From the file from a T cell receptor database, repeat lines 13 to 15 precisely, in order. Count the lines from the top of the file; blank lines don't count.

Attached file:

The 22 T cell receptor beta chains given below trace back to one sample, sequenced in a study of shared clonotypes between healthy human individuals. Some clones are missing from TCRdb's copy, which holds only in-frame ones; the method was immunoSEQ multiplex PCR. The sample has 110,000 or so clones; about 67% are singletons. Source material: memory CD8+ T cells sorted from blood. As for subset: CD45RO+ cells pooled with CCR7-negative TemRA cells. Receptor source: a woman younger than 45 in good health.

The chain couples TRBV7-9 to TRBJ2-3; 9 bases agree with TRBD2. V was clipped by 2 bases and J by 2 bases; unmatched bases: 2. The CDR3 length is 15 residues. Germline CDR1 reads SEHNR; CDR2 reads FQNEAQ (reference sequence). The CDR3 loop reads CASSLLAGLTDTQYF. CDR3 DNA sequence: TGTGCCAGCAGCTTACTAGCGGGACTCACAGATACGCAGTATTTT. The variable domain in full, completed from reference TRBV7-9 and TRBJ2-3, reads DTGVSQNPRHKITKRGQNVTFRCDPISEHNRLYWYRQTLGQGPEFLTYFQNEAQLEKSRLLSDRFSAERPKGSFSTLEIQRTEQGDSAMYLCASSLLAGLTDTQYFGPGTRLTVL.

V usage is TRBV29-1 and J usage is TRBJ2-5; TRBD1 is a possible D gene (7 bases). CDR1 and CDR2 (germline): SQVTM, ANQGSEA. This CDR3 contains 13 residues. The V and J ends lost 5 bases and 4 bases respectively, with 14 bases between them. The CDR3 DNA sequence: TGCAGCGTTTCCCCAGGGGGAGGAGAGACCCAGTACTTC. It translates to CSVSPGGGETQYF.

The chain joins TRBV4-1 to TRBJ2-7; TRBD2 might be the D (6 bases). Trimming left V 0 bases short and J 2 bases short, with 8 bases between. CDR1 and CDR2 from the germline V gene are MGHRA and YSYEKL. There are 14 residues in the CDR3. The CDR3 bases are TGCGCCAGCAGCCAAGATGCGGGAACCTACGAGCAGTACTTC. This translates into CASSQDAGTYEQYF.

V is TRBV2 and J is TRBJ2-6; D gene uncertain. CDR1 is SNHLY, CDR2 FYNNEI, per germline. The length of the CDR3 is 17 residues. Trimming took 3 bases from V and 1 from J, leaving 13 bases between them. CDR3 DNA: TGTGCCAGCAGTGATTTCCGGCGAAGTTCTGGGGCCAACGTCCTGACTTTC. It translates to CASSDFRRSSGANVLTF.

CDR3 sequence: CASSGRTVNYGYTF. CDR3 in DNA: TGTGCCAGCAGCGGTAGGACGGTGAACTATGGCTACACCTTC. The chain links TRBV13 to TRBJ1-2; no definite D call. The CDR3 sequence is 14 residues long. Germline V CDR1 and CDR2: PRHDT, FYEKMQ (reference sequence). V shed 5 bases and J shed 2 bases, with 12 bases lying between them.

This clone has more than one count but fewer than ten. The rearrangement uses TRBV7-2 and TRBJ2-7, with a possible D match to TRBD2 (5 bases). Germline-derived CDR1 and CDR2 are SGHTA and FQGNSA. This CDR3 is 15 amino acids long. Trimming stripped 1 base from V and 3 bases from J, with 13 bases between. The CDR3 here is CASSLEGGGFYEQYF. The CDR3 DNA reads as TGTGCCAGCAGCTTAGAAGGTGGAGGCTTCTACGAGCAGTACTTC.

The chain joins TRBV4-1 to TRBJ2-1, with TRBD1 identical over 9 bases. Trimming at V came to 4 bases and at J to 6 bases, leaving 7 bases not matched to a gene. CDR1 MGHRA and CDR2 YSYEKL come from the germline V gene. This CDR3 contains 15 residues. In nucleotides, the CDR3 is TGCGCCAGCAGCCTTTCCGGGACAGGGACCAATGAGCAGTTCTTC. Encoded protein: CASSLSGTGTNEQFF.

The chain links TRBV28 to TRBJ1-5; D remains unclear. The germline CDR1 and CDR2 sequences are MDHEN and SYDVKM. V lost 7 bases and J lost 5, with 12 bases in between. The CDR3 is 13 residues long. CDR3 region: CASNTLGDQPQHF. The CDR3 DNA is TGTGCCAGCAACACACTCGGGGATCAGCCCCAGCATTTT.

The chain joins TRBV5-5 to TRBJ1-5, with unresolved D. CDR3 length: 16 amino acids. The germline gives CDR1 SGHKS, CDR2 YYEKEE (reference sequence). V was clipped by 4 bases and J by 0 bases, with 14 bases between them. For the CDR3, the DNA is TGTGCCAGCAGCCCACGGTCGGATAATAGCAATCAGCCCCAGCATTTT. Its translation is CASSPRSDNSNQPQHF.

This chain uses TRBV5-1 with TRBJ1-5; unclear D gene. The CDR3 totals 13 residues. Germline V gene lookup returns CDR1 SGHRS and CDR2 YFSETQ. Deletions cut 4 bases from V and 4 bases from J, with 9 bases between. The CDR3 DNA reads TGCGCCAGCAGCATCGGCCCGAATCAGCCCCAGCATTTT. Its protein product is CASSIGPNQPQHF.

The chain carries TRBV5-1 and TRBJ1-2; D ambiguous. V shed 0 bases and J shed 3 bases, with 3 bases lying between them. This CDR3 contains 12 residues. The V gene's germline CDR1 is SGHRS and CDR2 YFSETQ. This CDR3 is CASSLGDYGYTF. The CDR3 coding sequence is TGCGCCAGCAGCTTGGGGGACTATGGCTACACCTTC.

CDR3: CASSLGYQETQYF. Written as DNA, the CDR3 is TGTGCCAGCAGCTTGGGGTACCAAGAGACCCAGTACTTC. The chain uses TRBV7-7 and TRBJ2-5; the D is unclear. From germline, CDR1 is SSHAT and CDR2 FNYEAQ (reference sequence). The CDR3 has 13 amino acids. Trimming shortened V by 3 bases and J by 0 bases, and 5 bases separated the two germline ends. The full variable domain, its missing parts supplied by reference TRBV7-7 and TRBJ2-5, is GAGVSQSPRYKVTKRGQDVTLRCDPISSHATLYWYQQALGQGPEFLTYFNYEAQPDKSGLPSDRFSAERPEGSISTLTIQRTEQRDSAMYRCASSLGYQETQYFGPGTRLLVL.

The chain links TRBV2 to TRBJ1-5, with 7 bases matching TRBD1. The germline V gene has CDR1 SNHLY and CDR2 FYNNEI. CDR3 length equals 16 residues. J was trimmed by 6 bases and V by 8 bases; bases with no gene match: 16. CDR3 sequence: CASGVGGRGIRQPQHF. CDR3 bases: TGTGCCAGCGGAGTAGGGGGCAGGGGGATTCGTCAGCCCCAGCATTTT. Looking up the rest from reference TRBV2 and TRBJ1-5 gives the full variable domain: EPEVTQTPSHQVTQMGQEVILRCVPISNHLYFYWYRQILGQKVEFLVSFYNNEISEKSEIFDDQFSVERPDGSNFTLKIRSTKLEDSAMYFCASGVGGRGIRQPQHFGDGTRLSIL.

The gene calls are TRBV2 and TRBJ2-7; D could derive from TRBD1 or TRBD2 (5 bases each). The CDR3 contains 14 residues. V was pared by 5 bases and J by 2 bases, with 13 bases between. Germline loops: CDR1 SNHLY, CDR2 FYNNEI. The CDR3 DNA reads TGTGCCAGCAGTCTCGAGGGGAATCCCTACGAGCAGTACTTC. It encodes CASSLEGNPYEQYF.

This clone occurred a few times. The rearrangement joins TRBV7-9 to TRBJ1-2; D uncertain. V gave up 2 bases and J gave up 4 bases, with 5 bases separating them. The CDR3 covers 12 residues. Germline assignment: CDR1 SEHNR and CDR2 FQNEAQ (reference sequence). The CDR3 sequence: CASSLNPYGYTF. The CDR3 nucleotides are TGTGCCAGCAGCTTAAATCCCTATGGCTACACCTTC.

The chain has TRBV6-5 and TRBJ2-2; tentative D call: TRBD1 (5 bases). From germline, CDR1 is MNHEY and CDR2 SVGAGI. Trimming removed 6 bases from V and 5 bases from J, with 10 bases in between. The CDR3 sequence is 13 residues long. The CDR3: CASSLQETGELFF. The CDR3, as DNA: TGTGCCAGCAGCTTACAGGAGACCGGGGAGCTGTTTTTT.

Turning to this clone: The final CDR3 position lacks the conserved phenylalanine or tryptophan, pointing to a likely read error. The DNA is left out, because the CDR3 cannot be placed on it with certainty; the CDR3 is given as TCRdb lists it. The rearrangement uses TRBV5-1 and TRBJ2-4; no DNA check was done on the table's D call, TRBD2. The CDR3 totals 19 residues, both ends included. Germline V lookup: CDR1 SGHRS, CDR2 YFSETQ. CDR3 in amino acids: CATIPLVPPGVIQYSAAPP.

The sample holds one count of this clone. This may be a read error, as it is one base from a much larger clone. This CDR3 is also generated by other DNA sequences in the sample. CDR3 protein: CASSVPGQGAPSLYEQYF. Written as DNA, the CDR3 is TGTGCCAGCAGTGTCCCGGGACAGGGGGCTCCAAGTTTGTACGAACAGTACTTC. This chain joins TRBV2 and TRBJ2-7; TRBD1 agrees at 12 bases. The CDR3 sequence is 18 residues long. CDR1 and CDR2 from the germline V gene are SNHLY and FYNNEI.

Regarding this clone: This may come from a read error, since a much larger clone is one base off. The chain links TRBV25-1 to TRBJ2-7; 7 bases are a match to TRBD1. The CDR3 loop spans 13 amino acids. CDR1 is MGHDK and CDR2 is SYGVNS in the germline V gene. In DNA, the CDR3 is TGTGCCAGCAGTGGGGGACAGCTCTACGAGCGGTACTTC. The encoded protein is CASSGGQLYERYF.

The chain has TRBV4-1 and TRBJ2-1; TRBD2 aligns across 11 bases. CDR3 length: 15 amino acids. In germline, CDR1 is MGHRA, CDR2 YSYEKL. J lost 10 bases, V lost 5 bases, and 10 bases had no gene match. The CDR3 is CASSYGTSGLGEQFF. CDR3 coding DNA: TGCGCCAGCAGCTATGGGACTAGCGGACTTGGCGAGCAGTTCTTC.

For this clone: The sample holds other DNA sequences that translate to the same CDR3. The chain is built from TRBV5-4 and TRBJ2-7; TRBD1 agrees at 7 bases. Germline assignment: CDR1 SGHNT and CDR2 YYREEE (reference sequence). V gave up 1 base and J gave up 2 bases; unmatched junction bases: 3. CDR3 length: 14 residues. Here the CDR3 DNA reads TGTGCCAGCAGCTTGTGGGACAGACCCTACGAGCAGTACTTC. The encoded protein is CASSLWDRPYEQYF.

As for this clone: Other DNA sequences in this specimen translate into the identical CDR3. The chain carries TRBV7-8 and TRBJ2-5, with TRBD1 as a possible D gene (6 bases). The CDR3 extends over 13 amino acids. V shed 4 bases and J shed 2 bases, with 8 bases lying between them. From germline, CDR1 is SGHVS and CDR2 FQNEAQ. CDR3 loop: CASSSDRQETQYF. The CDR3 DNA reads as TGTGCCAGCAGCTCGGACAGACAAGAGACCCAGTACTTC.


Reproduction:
CDR3: CASSLGYQETQYF. Written as DNA, the CDR3 is TGTGCCAGCAGCTTGGGGTACCAAGAGACCCAGTACTTC. The chain uses TRBV7-7 and TRBJ2-5; the D is unclear. From germline, CDR1 is SSHAT and CDR2 FNYEAQ (reference sequence). The CDR3 has 13 amino acids. Trimming shortened V by 3 bases and J by 0 bases, and 5 bases separated the two germline ends. The full variable domain, its missing parts supplied by reference TRBV7-7 and TRBJ2-5, is GAGVSQSPRYKVTKRGQDVTLRCDPISSHATLYWYQQALGQGPEFLTYFNYEAQPDKSGLPSDRFSAERPEGSISTLTIQRTEQRDSAMYRCASSLGYQETQYFGPGTRLLVL.

The chain links TRBV2 to TRBJ1-5, with 7 bases matching TRBD1. The germline V gene has CDR1 SNHLY and CDR2 FYNNEI. CDR3 length equals 16 residues. J was trimmed by 6 bases and V by 8 bases; bases with no gene match: 16. CDR3 sequence: CASGVGGRGIRQPQHF. CDR3 bases: TGTGCCAGCGGAGTAGGGGGCAGGGGGATTCGTCAGCCCCAGCATTTT. Looking up the rest from reference TRBV2 and TRBJ1-5 gives the full variable domain: EPEVTQTPSHQVTQMGQEVILRCVPISNHLYFYWYRQILGQKVEFLVSFYNNEISEKSEIFDDQFSVERPDGSNFTLKIRSTKLEDSAMYFCASGVGGRGIRQPQHFGDGTRLSIL.

The gene calls are TRBV2 and TRBJ2-7; D could derive from TRBD1 or TRBD2 (5 bases each). The CDR3 contains 14 residues. V was pared by 5 bases and J by 2 bases, with 13 bases between. Germline loops: CDR1 SNHLY, CDR2 FYNNEI. The CDR3 DNA reads TGTGCCAGCAGTCTCGAGGGGAATCCCTACGAGCAGTACTTC. It encodes CASSLEGNPYEQYF.